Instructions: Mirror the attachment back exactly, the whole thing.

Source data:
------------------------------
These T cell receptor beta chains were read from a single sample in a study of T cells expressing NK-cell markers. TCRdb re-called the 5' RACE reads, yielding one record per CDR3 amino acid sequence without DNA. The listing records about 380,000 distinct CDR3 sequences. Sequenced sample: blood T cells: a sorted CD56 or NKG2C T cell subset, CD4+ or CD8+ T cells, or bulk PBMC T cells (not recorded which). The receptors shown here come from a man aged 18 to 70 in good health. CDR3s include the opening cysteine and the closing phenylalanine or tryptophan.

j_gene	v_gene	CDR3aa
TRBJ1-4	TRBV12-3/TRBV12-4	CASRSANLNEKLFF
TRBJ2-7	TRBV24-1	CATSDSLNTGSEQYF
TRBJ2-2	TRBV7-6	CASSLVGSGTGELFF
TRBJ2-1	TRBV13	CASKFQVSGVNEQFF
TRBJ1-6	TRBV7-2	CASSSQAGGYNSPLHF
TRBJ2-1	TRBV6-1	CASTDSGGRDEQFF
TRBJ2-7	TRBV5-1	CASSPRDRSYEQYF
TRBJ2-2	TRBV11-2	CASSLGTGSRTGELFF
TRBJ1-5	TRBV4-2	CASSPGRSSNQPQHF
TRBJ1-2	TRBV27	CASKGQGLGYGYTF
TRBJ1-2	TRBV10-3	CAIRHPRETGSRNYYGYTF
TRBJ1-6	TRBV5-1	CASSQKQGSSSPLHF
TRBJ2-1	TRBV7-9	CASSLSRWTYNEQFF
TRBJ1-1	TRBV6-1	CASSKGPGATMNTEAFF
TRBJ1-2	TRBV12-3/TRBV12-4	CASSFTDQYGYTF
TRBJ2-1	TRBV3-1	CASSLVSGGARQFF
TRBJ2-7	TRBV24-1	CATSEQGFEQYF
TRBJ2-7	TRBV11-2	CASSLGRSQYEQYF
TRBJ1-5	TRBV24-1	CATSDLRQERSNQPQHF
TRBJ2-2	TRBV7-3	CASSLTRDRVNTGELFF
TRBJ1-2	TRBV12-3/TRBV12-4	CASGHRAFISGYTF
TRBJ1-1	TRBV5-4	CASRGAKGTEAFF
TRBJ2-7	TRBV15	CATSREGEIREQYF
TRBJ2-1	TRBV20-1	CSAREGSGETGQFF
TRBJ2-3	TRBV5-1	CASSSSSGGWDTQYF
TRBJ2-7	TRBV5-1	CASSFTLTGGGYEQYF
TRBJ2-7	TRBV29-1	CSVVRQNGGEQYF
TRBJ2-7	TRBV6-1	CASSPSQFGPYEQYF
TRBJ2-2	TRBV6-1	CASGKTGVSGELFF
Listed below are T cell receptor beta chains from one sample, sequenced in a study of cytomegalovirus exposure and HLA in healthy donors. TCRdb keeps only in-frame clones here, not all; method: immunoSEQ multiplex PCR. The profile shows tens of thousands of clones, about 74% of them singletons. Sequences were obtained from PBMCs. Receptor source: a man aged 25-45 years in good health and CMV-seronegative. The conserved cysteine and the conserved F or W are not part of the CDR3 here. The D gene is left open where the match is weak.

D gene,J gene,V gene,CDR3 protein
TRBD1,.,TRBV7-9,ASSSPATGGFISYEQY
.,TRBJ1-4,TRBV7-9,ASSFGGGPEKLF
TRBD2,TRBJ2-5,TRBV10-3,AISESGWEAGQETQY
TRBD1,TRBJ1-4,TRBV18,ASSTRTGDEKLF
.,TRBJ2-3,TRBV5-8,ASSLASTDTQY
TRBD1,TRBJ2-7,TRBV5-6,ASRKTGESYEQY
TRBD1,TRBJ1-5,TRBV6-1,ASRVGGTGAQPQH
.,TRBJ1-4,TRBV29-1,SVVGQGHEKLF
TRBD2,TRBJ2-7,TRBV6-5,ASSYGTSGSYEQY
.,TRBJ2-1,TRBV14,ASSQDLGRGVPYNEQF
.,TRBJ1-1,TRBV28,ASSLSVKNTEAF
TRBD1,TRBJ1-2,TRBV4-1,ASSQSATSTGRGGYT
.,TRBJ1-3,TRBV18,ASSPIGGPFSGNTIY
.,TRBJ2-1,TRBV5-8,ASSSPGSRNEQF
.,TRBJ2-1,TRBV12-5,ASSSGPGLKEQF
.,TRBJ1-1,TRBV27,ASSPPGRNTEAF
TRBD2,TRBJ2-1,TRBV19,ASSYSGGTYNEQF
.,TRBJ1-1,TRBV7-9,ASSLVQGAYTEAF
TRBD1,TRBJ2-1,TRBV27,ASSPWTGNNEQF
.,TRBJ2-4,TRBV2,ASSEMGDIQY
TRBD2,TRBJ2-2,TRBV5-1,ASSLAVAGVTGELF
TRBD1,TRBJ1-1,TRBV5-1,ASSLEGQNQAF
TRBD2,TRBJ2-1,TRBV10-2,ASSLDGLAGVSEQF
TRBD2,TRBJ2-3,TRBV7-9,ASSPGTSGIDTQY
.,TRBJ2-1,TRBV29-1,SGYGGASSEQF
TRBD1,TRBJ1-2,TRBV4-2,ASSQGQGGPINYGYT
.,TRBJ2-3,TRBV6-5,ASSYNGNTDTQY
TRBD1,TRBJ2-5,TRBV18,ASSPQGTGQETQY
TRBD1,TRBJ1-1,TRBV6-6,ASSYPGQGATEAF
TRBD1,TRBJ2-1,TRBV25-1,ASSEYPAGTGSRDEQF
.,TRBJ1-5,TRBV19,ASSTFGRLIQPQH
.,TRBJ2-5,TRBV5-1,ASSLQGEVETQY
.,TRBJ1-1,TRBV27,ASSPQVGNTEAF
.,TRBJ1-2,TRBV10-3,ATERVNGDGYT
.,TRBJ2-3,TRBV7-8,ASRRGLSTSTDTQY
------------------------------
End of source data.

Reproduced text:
These T cell receptor beta chains were read from a single sample in a study of T cells expressing NK-cell markers. TCRdb re-called the 5' RACE reads, yielding one record per CDR3 amino acid sequence without DNA. The listing records about 380,000 distinct CDR3 sequences. Sequenced sample: blood T cells: a sorted CD56 or NKG2C T cell subset, CD4+ or CD8+ T cells, or bulk PBMC T cells (not recorded which). The receptors shown here come from a man aged 18 to 70 in good health. CDR3s include the opening cysteine and the closing phenylalanine or tryptophan.

j_gene	v_gene	CDR3aa
TRBJ1-4	TRBV12-3/TRBV12-4	CASRSANLNEKLFF
TRBJ2-7	TRBV24-1	CATSDSLNTGSEQYF
TRBJ2-2	TRBV7-6	CASSLVGSGTGELFF
TRBJ2-1	TRBV13	CASKFQVSGVNEQFF
TRBJ1-6	TRBV7-2	CASSSQAGGYNSPLHF
TRBJ2-1	TRBV6-1	CASTDSGGRDEQFF
TRBJ2-7	TRBV5-1	CASSPRDRSYEQYF
TRBJ2-2	TRBV11-2	CASSLGTGSRTGELFF
TRBJ1-5	TRBV4-2	CASSPGRSSNQPQHF
TRBJ1-2	TRBV27	CASKGQGLGYGYTF
TRBJ1-2	TRBV10-3	CAIRHPRETGSRNYYGYTF
TRBJ1-6	TRBV5-1	CASSQKQGSSSPLHF
TRBJ2-1	TRBV7-9	CASSLSRWTYNEQFF
TRBJ1-1	TRBV6-1	CASSKGPGATMNTEAFF
TRBJ1-2	TRBV12-3/TRBV12-4	CASSFTDQYGYTF
TRBJ2-1	TRBV3-1	CASSLVSGGARQFF
TRBJ2-7	TRBV24-1	CATSEQGFEQYF
TRBJ2-7	TRBV11-2	CASSLGRSQYEQYF
TRBJ1-5	TRBV24-1	CATSDLRQERSNQPQHF
TRBJ2-2	TRBV7-3	CASSLTRDRVNTGELFF
TRBJ1-2	TRBV12-3/TRBV12-4	CASGHRAFISGYTF
TRBJ1-1	TRBV5-4	CASRGAKGTEAFF
TRBJ2-7	TRBV15	CATSREGEIREQYF
TRBJ2-1	TRBV20-1	CSAREGSGETGQFF
TRBJ2-3	TRBV5-1	CASSSSSGGWDTQYF
TRBJ2-7	TRBV5-1	CASSFTLTGGGYEQYF
TRBJ2-7	TRBV29-1	CSVVRQNGGEQYF
TRBJ2-7	TRBV6-1	CASSPSQFGPYEQYF
TRBJ2-2	TRBV6-1	CASGKTGVSGELFF
Listed below are T cell receptor beta chains from one sample, sequenced in a study of cytomegalovirus exposure and HLA in healthy donors. TCRdb keeps only in-frame clones here, not all; method: immunoSEQ multiplex PCR. The profile shows tens of thousands of clones, about 74% of them singletons. Sequences were obtained from PBMCs. Receptor source: a man aged 25-45 years in good health and CMV-seronegative. The conserved cysteine and the conserved F or W are not part of the CDR3 here. The D gene is left open where the match is weak.

D gene,J gene,V gene,CDR3 protein
TRBD1,.,TRBV7-9,ASSSPATGGFISYEQY
.,TRBJ1-4,TRBV7-9,ASSFGGGPEKLF
TRBD2,TRBJ2-5,TRBV10-3,AISESGWEAGQETQY
TRBD1,TRBJ1-4,TRBV18,ASSTRTGDEKLF
.,TRBJ2-3,TRBV5-8,ASSLASTDTQY
TRBD1,TRBJ2-7,TRBV5-6,ASRKTGESYEQY
TRBD1,TRBJ1-5,TRBV6-1,ASRVGGTGAQPQH
.,TRBJ1-4,TRBV29-1,SVVGQGHEKLF
TRBD2,TRBJ2-7,TRBV6-5,ASSYGTSGSYEQY
.,TRBJ2-1,TRBV14,ASSQDLGRGVPYNEQF
.,TRBJ1-1,TRBV28,ASSLSVKNTEAF
TRBD1,TRBJ1-2,TRBV4-1,ASSQSATSTGRGGYT
.,TRBJ1-3,TRBV18,ASSPIGGPFSGNTIY
.,TRBJ2-1,TRBV5-8,ASSSPGSRNEQF
.,TRBJ2-1,TRBV12-5,ASSSGPGLKEQF
.,TRBJ1-1,TRBV27,ASSPPGRNTEAF
TRBD2,TRBJ2-1,TRBV19,ASSYSGGTYNEQF
.,TRBJ1-1,TRBV7-9,ASSLVQGAYTEAF
TRBD1,TRBJ2-1,TRBV27,ASSPWTGNNEQF
.,TRBJ2-4,TRBV2,ASSEMGDIQY
TRBD2,TRBJ2-2,TRBV5-1,ASSLAVAGVTGELF
TRBD1,TRBJ1-1,TRBV5-1,ASSLEGQNQAF
TRBD2,TRBJ2-1,TRBV10-2,ASSLDGLAGVSEQF
TRBD2,TRBJ2-3,TRBV7-9,ASSPGTSGIDTQY
.,TRBJ2-1,TRBV29-1,SGYGGASSEQF
TRBD1,TRBJ1-2,TRBV4-2,ASSQGQGGPINYGYT
.,TRBJ2-3,TRBV6-5,ASSYNGNTDTQY
TRBD1,TRBJ2-5,TRBV18,ASSPQGTGQETQY
TRBD1,TRBJ1-1,TRBV6-6,ASSYPGQGATEAF
TRBD1,TRBJ2-1,TRBV25-1,ASSEYPAGTGSRDEQF
.,TRBJ1-5,TRBV19,ASSTFGRLIQPQH
.,TRBJ2-5,TRBV5-1,ASSLQGEVETQY
.,TRBJ1-1,TRBV27,ASSPQVGNTEAF
.,TRBJ1-2,TRBV10-3,ATERVNGDGYT
.,TRBJ2-3,TRBV7-8,ASRRGLSTSTDTQY